Every city has its secrets and forgotten stories, and Boston is no exception.
Founded in 1630 by Puritan settlers, Boston is one of the oldest municipalities in America. That long heritage is rich with tales that have gotten lost over time.
Secret Boston: A Guide to the Weird, Wonderful, and Obscure
Kim Foley MacKinnon, a local author and Boston expert, set out to uncover many of them. Her book, “Secret Boston: A Guide to the Weird, Wonderful, and Obscure” explores Boston’s hidden side, with a nod to the weird, quirky, and unusual.
The book is an excellent guide for Bostonians and visitors to the city, but it is also an interesting read for anyone who loves quirky tales. The book covers 90 different landmarks, characters, and locations in Boston.
Uncovering Boston’s Hidden Side
The book includes the stories behind some of the city’s most famous attractions, such as the popular Make Way for Ducklings sculpture and the city’s Freedom Trail.
Foley MacKinnon dug deep to uncover these finds. “People have been writing about Boston since the beginning of Boston,” she says. “I wanted to show a different side of the city. I researched old archives and did a lot of walking around the city. I found hidden places that I had walked by for years, yet never knew were there.”
Her work uncovered forgotten history, hard-to-find landmarks, and some very colorful characters. A small plaque in downtown Boston, for example, marks the place where the term Gerrymandering came to be.
In 1812, an unscrupulous politician named Governor Elbridge Gerry signed a bill that redrew his congressional district to favor his party. The resulting district was shaped like a salamander. The Boston Gazette termed this dirty political trick a “Gerrymander” – and the term continues to this day.
Giant Tea Kettle
Another fun remnant of the past is a giant steaming tea kettle that hangs above the Starbucks at 63 Court Street.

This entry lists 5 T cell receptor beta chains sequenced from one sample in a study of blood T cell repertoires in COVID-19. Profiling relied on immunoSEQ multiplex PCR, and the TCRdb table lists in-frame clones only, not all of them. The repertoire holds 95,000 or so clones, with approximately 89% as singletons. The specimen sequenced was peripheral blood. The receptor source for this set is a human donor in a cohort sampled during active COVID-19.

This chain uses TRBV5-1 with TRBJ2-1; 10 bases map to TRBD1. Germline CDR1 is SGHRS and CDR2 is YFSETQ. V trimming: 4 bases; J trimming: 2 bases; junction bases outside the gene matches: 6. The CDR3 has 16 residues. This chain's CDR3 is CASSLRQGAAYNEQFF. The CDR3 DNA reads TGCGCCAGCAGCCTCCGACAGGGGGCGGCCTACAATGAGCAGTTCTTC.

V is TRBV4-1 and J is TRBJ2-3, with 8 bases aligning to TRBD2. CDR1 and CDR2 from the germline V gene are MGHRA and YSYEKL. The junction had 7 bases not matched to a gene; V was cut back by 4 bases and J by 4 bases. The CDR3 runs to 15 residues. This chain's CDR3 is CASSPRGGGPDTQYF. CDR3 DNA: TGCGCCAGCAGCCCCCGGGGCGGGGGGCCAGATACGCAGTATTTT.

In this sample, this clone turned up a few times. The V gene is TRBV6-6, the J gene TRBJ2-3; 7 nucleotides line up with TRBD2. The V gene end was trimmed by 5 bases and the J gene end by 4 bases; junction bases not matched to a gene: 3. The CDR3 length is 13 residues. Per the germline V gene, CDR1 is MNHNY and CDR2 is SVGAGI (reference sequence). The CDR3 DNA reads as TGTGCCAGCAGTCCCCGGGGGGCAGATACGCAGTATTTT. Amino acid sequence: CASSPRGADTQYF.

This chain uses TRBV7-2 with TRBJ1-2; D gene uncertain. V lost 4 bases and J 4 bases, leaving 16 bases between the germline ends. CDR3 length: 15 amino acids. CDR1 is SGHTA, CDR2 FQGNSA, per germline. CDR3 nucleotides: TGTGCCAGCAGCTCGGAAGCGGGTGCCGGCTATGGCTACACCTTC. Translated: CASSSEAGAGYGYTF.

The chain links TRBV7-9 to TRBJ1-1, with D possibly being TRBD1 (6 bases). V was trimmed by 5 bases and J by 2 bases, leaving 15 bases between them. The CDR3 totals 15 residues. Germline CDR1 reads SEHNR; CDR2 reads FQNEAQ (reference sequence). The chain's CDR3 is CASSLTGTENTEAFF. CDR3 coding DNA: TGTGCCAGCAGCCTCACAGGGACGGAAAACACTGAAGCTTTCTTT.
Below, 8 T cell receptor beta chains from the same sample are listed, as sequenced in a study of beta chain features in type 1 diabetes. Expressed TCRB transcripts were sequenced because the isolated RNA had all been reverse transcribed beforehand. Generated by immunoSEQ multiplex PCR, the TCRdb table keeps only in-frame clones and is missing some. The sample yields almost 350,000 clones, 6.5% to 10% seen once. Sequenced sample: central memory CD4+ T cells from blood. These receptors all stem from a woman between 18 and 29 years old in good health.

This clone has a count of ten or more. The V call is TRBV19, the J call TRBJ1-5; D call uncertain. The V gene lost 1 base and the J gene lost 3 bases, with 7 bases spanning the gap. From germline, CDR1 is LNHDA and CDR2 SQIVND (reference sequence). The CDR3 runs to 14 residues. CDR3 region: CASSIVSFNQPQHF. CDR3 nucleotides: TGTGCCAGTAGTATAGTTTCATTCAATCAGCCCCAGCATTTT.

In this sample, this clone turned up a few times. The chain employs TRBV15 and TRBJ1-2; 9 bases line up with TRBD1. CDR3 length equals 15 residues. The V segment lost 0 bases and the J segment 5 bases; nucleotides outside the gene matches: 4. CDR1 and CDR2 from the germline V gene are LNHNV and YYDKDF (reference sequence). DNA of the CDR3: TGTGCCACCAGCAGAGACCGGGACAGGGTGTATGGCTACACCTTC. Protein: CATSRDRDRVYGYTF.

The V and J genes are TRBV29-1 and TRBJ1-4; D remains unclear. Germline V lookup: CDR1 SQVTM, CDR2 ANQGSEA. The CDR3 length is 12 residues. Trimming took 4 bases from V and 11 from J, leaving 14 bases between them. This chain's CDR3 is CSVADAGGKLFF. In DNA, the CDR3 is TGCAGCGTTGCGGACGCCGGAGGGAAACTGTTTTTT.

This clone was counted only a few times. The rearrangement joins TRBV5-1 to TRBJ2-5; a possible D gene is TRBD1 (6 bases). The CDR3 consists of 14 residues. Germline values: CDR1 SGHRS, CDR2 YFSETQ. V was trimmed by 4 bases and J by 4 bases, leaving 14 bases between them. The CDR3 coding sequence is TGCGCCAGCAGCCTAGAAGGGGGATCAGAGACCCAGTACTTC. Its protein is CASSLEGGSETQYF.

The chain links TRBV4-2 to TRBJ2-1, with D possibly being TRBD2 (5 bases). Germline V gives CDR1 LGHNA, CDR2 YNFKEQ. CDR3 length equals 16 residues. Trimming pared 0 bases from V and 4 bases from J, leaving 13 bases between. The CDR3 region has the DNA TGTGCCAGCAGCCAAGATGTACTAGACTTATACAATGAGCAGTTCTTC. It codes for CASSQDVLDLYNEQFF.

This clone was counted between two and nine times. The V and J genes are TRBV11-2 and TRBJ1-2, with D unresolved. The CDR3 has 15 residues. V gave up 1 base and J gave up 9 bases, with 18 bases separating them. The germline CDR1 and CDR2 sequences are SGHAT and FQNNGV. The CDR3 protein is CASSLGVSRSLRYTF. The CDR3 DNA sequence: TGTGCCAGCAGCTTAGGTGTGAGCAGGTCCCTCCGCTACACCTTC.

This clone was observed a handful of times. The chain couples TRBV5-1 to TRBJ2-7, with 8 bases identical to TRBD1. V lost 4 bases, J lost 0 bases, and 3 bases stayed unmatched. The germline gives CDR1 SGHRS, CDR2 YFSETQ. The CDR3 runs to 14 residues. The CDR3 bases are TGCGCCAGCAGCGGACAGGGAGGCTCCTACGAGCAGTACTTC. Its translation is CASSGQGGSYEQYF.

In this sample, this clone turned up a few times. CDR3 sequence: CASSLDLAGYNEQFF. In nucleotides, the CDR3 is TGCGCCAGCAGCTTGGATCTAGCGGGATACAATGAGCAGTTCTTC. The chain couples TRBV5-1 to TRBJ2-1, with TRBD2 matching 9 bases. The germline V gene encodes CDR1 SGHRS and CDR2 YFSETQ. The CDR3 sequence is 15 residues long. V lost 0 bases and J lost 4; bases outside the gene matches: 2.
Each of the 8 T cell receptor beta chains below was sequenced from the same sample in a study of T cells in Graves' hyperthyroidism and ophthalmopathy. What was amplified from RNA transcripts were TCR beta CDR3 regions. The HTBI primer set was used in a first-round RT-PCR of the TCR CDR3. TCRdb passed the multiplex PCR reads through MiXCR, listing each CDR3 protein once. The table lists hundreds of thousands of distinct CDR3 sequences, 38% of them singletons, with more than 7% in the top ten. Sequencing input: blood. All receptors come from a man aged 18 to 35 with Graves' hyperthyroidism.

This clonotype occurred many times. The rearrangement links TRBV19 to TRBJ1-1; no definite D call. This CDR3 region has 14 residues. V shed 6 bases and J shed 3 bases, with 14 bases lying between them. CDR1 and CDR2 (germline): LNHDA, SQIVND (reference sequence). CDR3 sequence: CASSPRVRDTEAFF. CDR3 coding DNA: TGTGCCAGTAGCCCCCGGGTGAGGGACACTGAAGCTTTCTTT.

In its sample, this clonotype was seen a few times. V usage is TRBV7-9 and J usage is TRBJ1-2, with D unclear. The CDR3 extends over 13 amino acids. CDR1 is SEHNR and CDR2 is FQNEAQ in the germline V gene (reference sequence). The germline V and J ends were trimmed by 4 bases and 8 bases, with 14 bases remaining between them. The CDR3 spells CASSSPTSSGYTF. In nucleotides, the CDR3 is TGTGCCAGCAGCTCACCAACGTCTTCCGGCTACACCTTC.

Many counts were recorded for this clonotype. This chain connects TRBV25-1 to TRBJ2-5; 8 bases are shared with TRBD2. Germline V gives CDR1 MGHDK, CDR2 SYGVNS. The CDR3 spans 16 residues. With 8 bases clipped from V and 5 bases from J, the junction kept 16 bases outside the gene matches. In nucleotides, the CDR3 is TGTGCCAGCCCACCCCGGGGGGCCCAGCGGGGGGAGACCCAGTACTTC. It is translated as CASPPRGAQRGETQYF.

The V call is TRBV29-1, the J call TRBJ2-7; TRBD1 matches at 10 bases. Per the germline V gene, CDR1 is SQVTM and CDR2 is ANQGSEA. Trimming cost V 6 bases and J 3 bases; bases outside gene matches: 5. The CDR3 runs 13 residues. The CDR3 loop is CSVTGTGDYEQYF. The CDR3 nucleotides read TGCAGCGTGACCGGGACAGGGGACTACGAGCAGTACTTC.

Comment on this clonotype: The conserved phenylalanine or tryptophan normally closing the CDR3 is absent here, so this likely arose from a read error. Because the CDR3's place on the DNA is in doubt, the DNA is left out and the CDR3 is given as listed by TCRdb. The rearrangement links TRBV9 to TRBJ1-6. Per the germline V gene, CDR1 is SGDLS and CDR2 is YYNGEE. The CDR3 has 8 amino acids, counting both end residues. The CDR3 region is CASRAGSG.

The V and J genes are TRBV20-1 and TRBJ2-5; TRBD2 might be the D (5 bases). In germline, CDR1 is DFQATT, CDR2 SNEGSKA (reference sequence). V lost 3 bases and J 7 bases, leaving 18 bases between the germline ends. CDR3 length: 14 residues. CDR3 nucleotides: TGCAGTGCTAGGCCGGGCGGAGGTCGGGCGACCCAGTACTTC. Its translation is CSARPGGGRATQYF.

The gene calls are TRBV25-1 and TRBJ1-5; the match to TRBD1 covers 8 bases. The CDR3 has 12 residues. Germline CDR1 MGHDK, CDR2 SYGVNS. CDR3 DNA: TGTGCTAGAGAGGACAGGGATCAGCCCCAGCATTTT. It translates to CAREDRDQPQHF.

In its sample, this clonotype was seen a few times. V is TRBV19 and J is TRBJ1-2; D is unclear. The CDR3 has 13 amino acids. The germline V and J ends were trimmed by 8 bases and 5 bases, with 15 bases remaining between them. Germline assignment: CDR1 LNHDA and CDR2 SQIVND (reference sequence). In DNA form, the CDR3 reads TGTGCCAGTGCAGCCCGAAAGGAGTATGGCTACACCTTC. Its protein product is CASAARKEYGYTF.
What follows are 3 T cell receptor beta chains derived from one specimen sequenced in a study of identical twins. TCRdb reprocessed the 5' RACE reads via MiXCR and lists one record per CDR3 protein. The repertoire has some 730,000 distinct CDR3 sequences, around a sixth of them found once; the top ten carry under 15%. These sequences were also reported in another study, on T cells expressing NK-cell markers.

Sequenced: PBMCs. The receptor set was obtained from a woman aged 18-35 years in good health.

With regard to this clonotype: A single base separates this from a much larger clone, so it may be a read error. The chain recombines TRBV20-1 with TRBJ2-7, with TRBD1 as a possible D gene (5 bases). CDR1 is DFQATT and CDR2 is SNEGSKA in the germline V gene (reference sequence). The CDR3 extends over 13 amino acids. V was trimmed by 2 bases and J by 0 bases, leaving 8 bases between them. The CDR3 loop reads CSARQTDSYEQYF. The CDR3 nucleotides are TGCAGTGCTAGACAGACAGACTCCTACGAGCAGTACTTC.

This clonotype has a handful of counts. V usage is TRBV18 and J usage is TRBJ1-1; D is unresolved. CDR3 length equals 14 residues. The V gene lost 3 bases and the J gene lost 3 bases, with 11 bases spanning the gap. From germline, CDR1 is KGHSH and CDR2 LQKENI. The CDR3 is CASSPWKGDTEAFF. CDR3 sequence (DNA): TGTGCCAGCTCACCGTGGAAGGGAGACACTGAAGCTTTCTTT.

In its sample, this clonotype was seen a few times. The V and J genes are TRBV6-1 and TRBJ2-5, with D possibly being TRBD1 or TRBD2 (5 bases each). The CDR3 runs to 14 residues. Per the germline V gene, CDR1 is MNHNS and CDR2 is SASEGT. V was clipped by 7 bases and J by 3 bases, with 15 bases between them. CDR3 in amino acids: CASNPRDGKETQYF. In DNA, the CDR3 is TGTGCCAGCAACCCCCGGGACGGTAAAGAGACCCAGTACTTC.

The giant tea kettle was created in the 1870s, when not everyone could read, to promote the Oriental Tea Company. It was so large that the kettle once held eight small boys and a tall man during a publicity event in 1875. Today, you can still see the kettle puffing out steam.
Things You May Not Know About Boston
The book also uncovers some modern-day finds in the city.
For example, the Garment District is a 12,000-square-foot alternative retail store selling new and used clothing. Every morning before the store opens, an 850-pound bale of clothing is cut open and dumped in a giant pile. Savvy shoppers wade through it to find their treasures and pay just $2 a pound for their purchases.
USS Constitution Ticket Lottery
Another little-known fact is that the USS Constitution, a historic ship known as Old Ironsides that is berthed in the Charleston Navy Yard, holds a special lottery each year.
The ship is normally docked, and visitors can tour the ship. However, on special occasions such as the Fourth of July, 300 lucky lottery winners get to board the ship when it sails into Boston Harbor.
Passion for Boston
It’s obvious that Foley MacKinnon is passionate about her adopted city. She came to Boston to attend college and never left. Since then, she has been a go-to source for all things Boston and has authored several books, including 100 Things to Do in Boston Before You Die.
Her other writing credits include the Boston Globe, Food Network, Forbes Travel, Travel + Leisure, Cruise Critic, Global Traveler, USA Today, U.S. News & World Report, and various AAA publications, among many others. You can read more of her work at escapewithkim.com
Secret Boston: A Guide to the Weird, Wonderful, and Obscure, by Kim Foley MacKinnon, ISBN 9781681062105, paperback 9 x 6 224 pages, $20.95